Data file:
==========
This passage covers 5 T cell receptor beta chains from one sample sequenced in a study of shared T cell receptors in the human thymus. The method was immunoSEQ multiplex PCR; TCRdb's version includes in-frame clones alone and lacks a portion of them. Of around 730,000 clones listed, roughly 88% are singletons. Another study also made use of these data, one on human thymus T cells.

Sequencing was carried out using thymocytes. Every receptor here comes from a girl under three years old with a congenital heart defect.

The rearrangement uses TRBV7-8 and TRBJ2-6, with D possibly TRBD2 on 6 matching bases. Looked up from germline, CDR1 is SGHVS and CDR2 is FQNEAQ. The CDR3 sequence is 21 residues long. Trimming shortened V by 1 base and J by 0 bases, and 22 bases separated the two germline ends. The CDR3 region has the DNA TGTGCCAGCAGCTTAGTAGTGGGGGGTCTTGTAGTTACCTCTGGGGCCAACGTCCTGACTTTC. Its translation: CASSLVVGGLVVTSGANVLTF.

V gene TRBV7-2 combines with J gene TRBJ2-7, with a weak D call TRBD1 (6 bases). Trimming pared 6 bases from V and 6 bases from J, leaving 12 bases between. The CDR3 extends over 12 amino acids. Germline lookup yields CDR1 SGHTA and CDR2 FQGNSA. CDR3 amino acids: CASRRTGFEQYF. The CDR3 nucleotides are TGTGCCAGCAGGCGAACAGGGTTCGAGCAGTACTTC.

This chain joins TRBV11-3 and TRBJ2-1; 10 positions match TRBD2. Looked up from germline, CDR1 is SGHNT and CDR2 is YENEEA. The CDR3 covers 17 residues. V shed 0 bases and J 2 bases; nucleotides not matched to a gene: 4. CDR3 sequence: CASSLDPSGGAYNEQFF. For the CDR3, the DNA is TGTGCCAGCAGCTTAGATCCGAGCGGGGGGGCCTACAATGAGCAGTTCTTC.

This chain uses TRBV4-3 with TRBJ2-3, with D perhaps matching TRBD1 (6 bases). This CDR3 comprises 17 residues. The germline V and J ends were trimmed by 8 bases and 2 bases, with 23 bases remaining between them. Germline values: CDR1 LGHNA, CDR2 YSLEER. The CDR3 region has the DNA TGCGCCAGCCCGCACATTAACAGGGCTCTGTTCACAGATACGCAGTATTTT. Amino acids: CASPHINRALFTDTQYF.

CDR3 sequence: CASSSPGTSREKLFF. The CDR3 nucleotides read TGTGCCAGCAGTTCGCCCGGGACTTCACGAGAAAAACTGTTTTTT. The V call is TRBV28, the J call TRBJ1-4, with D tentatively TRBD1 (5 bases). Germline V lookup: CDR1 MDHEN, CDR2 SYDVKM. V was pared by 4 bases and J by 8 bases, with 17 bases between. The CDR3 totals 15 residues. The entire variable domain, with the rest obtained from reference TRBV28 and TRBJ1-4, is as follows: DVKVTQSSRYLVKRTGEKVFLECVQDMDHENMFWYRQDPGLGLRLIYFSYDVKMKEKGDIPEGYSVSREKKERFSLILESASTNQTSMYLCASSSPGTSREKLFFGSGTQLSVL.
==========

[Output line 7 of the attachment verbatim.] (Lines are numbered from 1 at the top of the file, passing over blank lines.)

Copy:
CDR3 sequence: CASSSPGTSREKLFF. The CDR3 nucleotides read TGTGCCAGCAGTTCGCCCGGGACTTCACGAGAAAAACTGTTTTTT. The V call is TRBV28, the J call TRBJ1-4, with D tentatively TRBD1 (5 bases). Germline V lookup: CDR1 MDHEN, CDR2 SYDVKM. V was pared by 4 bases and J by 8 bases, with 17 bases between. The CDR3 totals 15 residues. The entire variable domain, with the rest obtained from reference TRBV28 and TRBJ1-4, is as follows: DVKVTQSSRYLVKRTGEKVFLECVQDMDHENMFWYRQDPGLGLRLIYFSYDVKMKEKGDIPEGYSVSREKKERFSLILESASTNQTSMYLCASSSPGTSREKLFFGSGTQLSVL.